Brompton has reinvented every millimetre of its iconic design to create its lightest folding bike since its launch in 1975, weighing in at just 7.45kg. As any dedicated cyclist will tell you, that's an impressive feat for something so well-built and reliable.
The result of three years of research and development, no doubt boosted by a cycling boom during the pandemic, Brompton has introduced titanium to its classic fold design by "forging new construction techniques", as the company puts it, and designing over 150 components as well as building a dedicated factory in order to create the ultra-light Brompton T Line.
At the new facility in Sheffield, the frame is precision-engineered in titanium, then orbital and tig-welded for strength. Then, at Brompton's London home, the T Line is complete with new componentry that's "tuned for the city" – as Brompton claims – with a new benchmark for folding bikes in "lightness, ride performance and robustness".
"We wanted to make it the lightest possible, while not being fragile," Will Carleysmith tells Creative Boom – the chief design and engineering officer at Brompton. "We talk about the Brompton being like a tool, so it's not something you should be precious about. We'd hate the idea that we made a product that was high-performance and light but you had to be careful with."
The T Line is certainly built to last. Although ultra-light, Brompton says it's over a third less than the original all-steel equivalent and is just as strong. At 7.45 kg in total, the T Line is comparable to a carbon road bike. Yet, it can be comfortably ridden by a 110kg rugby player and withstand the punishing impact of the city. "We want people to beat the shit out of them," says Will. "That's kind of the point. In the luggage rack, it rolls around. You go to the pub and pile it up. The challenge really is to keep all the really good Brompton stuff, make it as light, as portable and as joyful to use as possible, yet still keep it tough. That challenge informed material choices, engineering, and the entire design."
For those who like to understand the detail, there's a new, patent-pending drivetrain, designed ground-up to sit inside the fold, to be as light as possible and for optimal city performance. The carbon crankset gives greater power transfer. The 60-gram derailleur delivers "smooth shifting in a small package". And the new gear-ratio, tested from Amsterdam to San Francisco, has been perfected for city roads.
Brompton has also achieved a world-first, creating a bike with a steel-armoured carbon seat post – one that is super light but can take the hit of the fold as well as up to a 110kg load and cope with all-weather riding. "The only thing that's been carried over from our classic model is the brake system," says Will. "Everything else has been finessed, pared-back, upgraded. We have gone over this entire product in the minutest detail, looking for every single gram we can find to save on weight. It's really sweating the detail."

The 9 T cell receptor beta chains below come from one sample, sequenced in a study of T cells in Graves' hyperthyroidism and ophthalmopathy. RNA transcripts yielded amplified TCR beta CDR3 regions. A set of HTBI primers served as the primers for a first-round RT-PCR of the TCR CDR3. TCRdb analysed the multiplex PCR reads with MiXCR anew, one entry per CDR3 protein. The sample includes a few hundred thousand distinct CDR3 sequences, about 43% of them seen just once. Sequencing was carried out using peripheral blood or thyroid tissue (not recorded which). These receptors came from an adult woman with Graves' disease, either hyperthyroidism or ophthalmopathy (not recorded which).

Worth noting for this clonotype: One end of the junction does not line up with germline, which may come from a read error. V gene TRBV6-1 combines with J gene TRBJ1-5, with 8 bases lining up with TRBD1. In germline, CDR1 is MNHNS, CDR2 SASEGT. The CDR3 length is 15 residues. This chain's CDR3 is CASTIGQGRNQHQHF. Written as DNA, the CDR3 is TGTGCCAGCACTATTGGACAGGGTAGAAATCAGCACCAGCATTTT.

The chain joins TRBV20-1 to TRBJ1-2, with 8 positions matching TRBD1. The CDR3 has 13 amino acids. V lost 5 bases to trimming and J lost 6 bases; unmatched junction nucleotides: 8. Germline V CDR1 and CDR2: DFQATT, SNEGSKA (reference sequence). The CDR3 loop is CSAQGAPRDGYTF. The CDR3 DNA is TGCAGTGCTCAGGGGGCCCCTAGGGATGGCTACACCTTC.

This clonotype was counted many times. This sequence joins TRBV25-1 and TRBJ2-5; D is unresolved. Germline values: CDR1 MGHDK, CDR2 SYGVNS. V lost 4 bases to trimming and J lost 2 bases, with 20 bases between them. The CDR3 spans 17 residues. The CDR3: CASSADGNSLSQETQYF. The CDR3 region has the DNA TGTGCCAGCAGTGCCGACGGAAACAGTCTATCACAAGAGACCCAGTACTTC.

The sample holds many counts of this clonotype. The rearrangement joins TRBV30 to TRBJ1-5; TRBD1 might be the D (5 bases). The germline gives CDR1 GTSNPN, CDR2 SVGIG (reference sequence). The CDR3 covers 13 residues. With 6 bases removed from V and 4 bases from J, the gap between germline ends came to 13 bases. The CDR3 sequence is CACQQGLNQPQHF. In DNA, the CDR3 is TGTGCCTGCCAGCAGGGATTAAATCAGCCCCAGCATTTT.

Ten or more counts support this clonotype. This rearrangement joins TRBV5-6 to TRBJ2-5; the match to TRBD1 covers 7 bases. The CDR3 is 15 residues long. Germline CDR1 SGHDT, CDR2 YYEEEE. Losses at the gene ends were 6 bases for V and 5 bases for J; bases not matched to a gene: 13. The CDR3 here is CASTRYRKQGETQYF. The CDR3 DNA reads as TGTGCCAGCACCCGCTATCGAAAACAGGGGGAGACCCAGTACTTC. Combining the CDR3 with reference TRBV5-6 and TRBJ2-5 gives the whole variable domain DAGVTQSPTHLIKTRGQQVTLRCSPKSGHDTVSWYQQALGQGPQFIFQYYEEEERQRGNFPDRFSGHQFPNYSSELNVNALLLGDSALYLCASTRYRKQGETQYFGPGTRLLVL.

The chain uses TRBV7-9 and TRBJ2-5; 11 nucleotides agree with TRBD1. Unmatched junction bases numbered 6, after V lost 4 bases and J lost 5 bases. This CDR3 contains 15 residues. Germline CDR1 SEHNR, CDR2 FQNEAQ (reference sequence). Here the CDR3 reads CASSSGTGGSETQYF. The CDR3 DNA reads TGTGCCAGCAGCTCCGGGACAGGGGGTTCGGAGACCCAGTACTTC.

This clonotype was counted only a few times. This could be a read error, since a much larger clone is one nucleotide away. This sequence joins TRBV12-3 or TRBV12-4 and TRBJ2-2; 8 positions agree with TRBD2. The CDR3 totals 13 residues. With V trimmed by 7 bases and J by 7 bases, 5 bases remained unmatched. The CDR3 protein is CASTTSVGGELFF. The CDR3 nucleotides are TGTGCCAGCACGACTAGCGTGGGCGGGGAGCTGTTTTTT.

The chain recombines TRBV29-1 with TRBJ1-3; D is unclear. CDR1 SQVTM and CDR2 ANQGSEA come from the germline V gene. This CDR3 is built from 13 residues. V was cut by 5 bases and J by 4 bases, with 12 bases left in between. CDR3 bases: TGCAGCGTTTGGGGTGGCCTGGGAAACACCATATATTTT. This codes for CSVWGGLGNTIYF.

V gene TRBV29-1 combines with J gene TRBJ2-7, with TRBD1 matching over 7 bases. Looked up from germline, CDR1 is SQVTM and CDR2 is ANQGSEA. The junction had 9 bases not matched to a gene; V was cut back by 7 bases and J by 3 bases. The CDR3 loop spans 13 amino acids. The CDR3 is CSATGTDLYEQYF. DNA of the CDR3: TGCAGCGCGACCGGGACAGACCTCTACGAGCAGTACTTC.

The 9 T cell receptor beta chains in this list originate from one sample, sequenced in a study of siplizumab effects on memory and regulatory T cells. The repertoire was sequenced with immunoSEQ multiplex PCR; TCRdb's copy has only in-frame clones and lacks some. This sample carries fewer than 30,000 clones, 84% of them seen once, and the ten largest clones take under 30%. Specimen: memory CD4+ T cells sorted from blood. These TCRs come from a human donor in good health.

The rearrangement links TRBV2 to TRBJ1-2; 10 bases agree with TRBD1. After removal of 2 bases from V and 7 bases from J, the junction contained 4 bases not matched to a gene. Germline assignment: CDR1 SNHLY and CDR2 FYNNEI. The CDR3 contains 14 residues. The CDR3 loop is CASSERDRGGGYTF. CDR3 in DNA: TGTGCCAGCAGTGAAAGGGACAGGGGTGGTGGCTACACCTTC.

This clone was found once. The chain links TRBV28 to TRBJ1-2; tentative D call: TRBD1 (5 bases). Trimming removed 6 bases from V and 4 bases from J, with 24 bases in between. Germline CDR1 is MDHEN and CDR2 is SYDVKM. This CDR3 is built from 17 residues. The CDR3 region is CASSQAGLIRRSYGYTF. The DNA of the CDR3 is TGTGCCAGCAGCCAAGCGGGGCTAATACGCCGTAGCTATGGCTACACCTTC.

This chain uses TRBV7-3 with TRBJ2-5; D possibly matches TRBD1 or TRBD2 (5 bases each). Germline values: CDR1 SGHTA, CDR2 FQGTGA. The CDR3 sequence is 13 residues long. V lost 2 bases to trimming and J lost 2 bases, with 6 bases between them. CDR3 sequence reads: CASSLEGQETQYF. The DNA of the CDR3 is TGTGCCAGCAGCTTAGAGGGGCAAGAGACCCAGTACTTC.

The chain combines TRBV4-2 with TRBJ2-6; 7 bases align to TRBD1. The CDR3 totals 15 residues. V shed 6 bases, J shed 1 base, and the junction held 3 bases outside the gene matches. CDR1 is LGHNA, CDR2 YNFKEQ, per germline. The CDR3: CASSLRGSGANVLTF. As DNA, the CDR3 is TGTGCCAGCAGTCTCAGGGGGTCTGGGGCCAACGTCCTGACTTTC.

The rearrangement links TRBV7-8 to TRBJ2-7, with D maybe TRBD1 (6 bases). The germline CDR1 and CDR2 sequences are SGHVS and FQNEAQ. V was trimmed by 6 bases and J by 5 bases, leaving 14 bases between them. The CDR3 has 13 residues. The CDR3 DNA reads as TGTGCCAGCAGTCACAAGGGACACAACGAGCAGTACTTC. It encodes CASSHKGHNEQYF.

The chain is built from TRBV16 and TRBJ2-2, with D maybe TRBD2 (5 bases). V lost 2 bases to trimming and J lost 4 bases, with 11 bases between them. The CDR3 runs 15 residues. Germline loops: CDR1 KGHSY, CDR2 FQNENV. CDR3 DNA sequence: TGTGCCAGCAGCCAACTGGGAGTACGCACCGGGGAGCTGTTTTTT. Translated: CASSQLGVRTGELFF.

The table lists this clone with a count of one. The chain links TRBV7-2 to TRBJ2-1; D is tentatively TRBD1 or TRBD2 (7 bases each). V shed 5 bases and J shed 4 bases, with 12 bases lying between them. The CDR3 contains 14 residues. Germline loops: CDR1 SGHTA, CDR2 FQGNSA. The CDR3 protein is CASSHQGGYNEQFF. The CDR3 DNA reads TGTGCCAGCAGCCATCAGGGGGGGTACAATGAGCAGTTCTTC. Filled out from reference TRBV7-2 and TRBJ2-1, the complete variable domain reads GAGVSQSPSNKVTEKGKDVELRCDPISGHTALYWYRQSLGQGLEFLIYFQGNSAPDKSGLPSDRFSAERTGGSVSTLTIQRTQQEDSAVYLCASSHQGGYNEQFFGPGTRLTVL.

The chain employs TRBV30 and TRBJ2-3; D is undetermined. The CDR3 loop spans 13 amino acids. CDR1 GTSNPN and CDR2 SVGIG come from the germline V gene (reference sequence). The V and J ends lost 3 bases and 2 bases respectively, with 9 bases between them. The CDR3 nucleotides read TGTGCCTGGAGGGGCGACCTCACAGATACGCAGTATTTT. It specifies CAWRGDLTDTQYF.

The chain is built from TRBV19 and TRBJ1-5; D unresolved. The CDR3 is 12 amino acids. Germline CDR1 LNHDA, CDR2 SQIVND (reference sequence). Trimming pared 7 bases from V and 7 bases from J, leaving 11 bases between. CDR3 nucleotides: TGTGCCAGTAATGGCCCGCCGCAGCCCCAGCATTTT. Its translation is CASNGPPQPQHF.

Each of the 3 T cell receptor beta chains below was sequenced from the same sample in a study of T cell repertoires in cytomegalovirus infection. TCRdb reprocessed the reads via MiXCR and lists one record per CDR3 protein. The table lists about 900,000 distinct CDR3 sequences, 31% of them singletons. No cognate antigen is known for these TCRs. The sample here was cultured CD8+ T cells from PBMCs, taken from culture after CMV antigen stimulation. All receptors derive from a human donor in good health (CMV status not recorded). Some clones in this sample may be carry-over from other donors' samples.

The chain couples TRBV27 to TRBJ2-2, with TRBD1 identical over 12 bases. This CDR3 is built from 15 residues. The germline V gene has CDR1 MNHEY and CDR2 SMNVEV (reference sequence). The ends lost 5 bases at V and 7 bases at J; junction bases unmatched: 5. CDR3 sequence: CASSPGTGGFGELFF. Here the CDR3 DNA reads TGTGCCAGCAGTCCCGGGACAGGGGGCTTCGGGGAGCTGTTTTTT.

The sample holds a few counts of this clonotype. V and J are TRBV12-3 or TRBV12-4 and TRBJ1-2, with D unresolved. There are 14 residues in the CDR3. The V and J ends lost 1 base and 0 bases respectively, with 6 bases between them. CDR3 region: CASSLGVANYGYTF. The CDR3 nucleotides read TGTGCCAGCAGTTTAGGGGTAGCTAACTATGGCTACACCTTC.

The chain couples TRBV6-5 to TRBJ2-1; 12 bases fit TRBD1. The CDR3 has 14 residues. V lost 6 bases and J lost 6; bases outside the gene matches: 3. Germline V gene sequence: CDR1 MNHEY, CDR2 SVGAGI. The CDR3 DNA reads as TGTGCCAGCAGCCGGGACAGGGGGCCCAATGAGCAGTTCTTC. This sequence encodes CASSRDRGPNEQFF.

Before Will and his team were even able to enjoy the final product, there was a hefty phase of testing, modelling, prototyping and simulation. "It's of course great watching the new bike come together but always super fun when you can actually ride it," says Will. "Taking it outside to ride around the neighbourhood, hoping no one spots you. Of course, the other good part is watching people pick it up for the first time. If you've had a Brompton before, you'll brace to take the weight. But as this is our lightest bike ever, you'll get a really nice surprise."
If you are one of those people to own a Brompton, then you'll know that some models can be around 13kg. It means the T Line is almost half the weight of what many have been used to. But that's not it, this version promises to be faster to fold with every interaction studied and improved. There are new self-aligning hinges, always ready to go. A spring-loaded handlebar catch that effortlessly clicks into place. And larger diameter rolling wheels...the list goes on.
"What we've ended up with is the sense that when you leave the house you can go anywhere," says Will. "All of those shared environments you experience when exploring a city, the bike is not going to be a burden, and you can do whatever you want with ease. That's a pretty amazing feeling!"
The new Brompton T Line is exclusively available via a ballot system on Brompton.com and through selected Brompton Junction stores in London, New York, Shanghai, Singapore and Paris. The bike will be available in two specifications, each with the option of a low and mid-rise handlebar fit. Prices start from £3,750, but a worthy investment for those who need a bike that works hard for them.
"One of the best things about working at Brompton is the feedback you get from customers," adds Will. "People do respond to our bikes in a lovely way. They chat to you when at the traffic lights, tell you about their experiences. There's a real community surrounding the brand. It's a great feeling."